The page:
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Meteor – Mini-series or Harbinger of Future NBC Ratings?

July 21, 2009

NBC recently aired a mini-series about a cataclysmic meteor collision entitled, well, Meteor.  A meteor is headed toward earth — this sounds like science meets explosions.  How could I not enjoy this?  On top of that, it stars Christopher Lloyd and Jason Alexander.  Great cast.  Cool-enough premise.  I sat back ready to be awed, amazed and entertained.  Unfortunately, Meteor doesn’t exactly shower down entertainment.

In holding with DVDCorral-style reviews, I will try to avoid any spoilers while giving you as much information about the movie as possible.

Oh, there was plenty of awe.  I sat back in awe of what a colossal disaster Meteor was.  Amazement?  You bet — I’m amazed that something with a good cast could be such a terrible flop.  Alright, enough blasting Meteor.  Let’s discuss how it missed the mark so badly.

First, there is a premise in Scifi that some aspects of it must be believable.  This is why shows like Star Trek were able to hold viewers for decades and why we can’t even remember the names of movies that don’t make us believe.  One of my favorite examples of this was Edgar Rice Burrough’s John Carter of Mars book series (soon to be a movie).  The initial premise was that a man shows up on Mars and is able to breathe there.  After that, no more faith – just science.  John Carter has super-Martian abilities since he grew up in Earth’s (greater) gravity.  He can run faster, jump higher, etc.  You’ll have to take a leap on the first step, but after that everything not only makes logical sense, but is also believable.

This is the first premise where this movie fails.  In this one 3-hour mini-series, “the unlikely” merely becomes “the predictable”.  Meteor is not a world of SciFi/Action, it is a world where nothing but Murphy’s Law reigns supreme.  Once you realize that, all of the surprise is gone.  Every moment of possible suspense in this mini-series is as predictable as the death of each spurious red-shirted character on Star Trek — each of them fades away as quickly as they surfaced.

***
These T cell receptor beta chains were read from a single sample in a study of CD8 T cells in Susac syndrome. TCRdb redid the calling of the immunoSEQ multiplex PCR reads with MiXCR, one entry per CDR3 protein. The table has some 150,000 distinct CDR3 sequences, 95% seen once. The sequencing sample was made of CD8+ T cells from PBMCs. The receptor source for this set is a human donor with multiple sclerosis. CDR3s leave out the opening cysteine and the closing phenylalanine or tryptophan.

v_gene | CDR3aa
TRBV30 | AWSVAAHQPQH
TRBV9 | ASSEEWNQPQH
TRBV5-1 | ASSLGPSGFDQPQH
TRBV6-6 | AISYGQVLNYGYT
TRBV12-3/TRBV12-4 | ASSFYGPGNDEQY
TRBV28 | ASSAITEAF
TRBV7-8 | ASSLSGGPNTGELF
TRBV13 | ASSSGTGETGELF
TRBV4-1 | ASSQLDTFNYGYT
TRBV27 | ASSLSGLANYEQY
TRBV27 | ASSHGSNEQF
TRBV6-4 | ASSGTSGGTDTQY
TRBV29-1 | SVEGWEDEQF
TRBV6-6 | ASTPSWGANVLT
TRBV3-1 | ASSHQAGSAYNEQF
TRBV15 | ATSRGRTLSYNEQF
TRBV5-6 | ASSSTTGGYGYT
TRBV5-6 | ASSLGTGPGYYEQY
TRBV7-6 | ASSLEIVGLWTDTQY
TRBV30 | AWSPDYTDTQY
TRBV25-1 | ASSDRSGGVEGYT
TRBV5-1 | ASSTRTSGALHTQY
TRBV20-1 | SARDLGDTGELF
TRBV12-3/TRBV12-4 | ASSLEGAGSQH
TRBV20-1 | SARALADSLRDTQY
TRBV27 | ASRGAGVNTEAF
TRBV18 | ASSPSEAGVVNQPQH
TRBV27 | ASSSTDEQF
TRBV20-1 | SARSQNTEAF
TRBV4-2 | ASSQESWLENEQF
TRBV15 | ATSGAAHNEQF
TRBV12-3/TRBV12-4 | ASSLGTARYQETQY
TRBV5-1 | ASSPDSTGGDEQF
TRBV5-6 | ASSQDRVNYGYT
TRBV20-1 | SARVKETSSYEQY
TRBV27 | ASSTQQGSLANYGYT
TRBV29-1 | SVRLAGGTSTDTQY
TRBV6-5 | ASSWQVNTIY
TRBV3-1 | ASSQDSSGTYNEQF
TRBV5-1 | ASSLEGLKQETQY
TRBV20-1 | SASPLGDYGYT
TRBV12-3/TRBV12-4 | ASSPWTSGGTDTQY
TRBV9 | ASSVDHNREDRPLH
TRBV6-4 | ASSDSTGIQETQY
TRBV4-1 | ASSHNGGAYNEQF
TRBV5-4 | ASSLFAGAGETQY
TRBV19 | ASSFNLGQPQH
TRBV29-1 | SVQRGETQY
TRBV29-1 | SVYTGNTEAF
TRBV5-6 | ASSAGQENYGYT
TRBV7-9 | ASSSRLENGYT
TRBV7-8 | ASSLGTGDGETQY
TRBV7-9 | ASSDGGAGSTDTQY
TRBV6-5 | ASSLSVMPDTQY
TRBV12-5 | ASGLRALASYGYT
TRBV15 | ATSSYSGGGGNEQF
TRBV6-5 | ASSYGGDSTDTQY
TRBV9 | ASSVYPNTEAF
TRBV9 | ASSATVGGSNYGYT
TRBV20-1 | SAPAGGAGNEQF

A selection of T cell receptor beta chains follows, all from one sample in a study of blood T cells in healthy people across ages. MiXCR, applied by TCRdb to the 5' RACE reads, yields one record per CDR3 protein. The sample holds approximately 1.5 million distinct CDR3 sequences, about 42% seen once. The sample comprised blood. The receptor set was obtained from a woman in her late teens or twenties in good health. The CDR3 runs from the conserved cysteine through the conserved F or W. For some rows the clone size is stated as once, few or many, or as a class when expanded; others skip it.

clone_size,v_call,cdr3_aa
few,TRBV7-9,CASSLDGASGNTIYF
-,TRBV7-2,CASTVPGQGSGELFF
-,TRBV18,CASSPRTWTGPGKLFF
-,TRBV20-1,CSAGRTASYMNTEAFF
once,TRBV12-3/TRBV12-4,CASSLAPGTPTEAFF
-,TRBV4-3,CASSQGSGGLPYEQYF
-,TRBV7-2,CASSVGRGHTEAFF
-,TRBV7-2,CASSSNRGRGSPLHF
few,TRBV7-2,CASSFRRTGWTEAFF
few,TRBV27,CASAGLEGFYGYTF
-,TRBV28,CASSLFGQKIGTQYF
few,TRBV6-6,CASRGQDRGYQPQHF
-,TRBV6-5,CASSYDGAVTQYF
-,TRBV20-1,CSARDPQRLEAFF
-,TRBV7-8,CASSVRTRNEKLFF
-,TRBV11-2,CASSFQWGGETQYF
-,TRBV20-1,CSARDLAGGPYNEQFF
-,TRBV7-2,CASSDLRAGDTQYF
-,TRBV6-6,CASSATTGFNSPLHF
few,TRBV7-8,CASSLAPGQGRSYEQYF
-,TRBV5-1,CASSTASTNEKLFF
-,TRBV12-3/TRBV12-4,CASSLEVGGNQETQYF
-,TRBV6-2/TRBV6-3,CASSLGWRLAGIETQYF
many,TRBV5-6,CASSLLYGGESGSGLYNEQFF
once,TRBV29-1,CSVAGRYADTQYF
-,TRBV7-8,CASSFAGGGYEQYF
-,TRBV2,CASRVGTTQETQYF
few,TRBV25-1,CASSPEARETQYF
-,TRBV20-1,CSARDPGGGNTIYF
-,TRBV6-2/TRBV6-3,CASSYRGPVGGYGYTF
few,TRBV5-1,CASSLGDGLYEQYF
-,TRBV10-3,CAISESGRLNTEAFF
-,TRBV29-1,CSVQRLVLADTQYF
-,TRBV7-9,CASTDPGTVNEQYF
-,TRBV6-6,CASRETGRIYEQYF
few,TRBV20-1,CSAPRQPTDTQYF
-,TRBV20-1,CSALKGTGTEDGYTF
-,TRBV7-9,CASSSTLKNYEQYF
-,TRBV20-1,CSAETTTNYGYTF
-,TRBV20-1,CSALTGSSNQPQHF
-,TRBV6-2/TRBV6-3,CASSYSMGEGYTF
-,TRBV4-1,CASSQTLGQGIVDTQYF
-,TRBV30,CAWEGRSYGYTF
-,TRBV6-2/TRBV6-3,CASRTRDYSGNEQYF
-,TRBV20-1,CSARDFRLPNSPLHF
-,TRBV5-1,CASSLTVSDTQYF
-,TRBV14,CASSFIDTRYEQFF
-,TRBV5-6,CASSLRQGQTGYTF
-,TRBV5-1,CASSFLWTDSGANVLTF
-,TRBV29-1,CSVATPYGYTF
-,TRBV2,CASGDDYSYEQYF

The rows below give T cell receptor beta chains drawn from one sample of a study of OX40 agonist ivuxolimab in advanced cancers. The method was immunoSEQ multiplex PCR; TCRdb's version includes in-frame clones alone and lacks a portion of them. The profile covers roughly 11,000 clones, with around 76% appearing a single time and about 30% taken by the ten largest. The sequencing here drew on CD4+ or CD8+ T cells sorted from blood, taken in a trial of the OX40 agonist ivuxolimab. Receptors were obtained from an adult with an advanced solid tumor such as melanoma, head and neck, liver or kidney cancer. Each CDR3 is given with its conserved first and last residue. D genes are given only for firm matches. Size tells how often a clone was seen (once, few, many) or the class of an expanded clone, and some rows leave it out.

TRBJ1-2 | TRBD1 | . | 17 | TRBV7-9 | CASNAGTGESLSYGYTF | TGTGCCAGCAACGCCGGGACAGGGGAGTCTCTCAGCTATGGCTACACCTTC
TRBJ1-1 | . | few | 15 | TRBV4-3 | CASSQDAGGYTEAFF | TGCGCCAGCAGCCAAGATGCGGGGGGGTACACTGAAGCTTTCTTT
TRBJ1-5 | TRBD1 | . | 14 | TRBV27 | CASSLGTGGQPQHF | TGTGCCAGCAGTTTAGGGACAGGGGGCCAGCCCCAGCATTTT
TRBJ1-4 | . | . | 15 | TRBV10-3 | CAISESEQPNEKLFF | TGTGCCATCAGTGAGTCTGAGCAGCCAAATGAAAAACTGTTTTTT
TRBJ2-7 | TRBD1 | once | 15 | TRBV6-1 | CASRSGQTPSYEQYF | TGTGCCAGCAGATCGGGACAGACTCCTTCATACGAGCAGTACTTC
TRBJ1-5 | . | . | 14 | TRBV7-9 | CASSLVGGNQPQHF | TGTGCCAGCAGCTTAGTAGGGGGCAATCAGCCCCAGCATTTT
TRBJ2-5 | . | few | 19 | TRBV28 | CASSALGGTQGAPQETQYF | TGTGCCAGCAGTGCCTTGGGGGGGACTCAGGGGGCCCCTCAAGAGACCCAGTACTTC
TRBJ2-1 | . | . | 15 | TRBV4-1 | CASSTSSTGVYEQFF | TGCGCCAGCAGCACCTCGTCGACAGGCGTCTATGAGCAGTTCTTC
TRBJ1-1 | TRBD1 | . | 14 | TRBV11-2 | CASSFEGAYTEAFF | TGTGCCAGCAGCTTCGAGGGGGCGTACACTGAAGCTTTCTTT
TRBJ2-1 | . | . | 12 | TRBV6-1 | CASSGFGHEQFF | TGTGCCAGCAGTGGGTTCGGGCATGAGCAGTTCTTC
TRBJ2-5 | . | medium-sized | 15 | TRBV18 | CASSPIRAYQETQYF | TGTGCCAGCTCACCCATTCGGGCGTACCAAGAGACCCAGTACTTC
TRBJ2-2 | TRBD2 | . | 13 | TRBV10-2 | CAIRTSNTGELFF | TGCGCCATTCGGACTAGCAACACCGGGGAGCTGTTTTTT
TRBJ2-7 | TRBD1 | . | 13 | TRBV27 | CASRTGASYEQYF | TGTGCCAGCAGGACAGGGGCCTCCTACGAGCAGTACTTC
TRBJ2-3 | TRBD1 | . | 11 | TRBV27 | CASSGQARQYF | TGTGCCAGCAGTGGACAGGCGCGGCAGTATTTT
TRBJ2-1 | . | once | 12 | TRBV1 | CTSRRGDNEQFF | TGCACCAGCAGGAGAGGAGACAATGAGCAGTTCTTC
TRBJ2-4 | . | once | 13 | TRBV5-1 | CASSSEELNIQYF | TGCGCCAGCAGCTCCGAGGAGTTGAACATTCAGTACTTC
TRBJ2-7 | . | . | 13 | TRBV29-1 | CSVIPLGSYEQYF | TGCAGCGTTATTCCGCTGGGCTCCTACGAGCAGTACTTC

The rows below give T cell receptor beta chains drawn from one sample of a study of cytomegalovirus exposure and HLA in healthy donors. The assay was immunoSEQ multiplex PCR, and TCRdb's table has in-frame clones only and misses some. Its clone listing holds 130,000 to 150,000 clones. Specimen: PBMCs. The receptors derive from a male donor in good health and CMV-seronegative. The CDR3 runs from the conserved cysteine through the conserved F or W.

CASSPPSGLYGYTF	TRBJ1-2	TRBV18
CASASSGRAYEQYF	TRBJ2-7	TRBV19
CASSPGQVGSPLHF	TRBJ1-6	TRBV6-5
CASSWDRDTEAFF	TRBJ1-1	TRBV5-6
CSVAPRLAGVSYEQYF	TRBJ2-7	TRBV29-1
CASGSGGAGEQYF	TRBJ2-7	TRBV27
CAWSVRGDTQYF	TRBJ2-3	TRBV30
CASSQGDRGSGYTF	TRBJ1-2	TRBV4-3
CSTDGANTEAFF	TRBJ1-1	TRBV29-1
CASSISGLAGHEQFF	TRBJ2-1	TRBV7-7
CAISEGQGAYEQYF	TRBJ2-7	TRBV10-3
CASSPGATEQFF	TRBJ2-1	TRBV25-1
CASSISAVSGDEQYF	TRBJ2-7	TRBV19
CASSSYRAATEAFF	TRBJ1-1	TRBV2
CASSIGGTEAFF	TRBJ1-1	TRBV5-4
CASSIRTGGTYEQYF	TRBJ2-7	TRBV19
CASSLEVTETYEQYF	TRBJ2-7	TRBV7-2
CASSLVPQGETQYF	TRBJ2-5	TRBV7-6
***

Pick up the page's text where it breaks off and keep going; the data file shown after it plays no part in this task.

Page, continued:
Next, imagine you’re watching the movie Armageddon and the creep from I Know What You Did Last Summer shows up.  It doesn’t really fit the plot (ok, sorry, that was an understatement — apparently I’m running out of hyperbole here).  It’s just strange, a little annoying, and definitely distracting.  At least it would be distracting if there were more of a plot to begin with.  Oh, thankfully they removed the hook so you can keep trying to figure out what movie this character has been extracted from.

Finally, we bring in the absolute worst element of Star Wars.  Let me clarify.  In the first episode of Star Wars, A New Hope, the rebels blow up the Death Star.  The Empire then does something very creative — they build another death star.  Every time we fix a problem, the exact same problem resurfaces with a new disguise.  I lost count of how many aborted count-downs there were.  Each time they are ready to blow up the meteor they come up with a new reason to wait at the last second.  Yawn.

Believe it or not, there were some redeeming qualities in a movie this bad.  There were some good actors who did exactly what we expect out of them.  Jason Alexander does a great job as an Astro-physicist and I never once thought I was watching Seinfeld.  Several of the lesser known actors also did a great job, so overall I was impressed with the acting.  The effects were also pretty good for a mini-series, though some scenes were a little dark watching it on Hulu.com.  It is possible that was just related to video quality, however, and not necessarily to production.

There is a human element that is sometimes forgotten in SciFi/Action movies, but it wasn’t lost here.  For each major event the fallout can be seen among people and their reactions.  In a real disaster, this is the magnifying effect that is really seen in people.  Those who are truly good people and think on their feet quickly become heroes.  There are always a few people who try to take advantage of the situation and cause a nightmare for everyone else.  Some even begin to react emotionally only to settle into their true selves as the need arises.  Meteor did a great job of adding this human element to an otherwise pending disaster reaching terminal velocity.

I often wonder how NBC’s ratings could be so bad.  They have good shows like Chuck… which got pushed out a year and a half.  NBC is certainly the late night leader with Jay Leno on the Tonight Sh– I’m sorry, I forgot they fired Jay and replaced him with Conan.  Now this?  Maybe Meteor is just another example of NBC’s ability to crater in the face of certain success.

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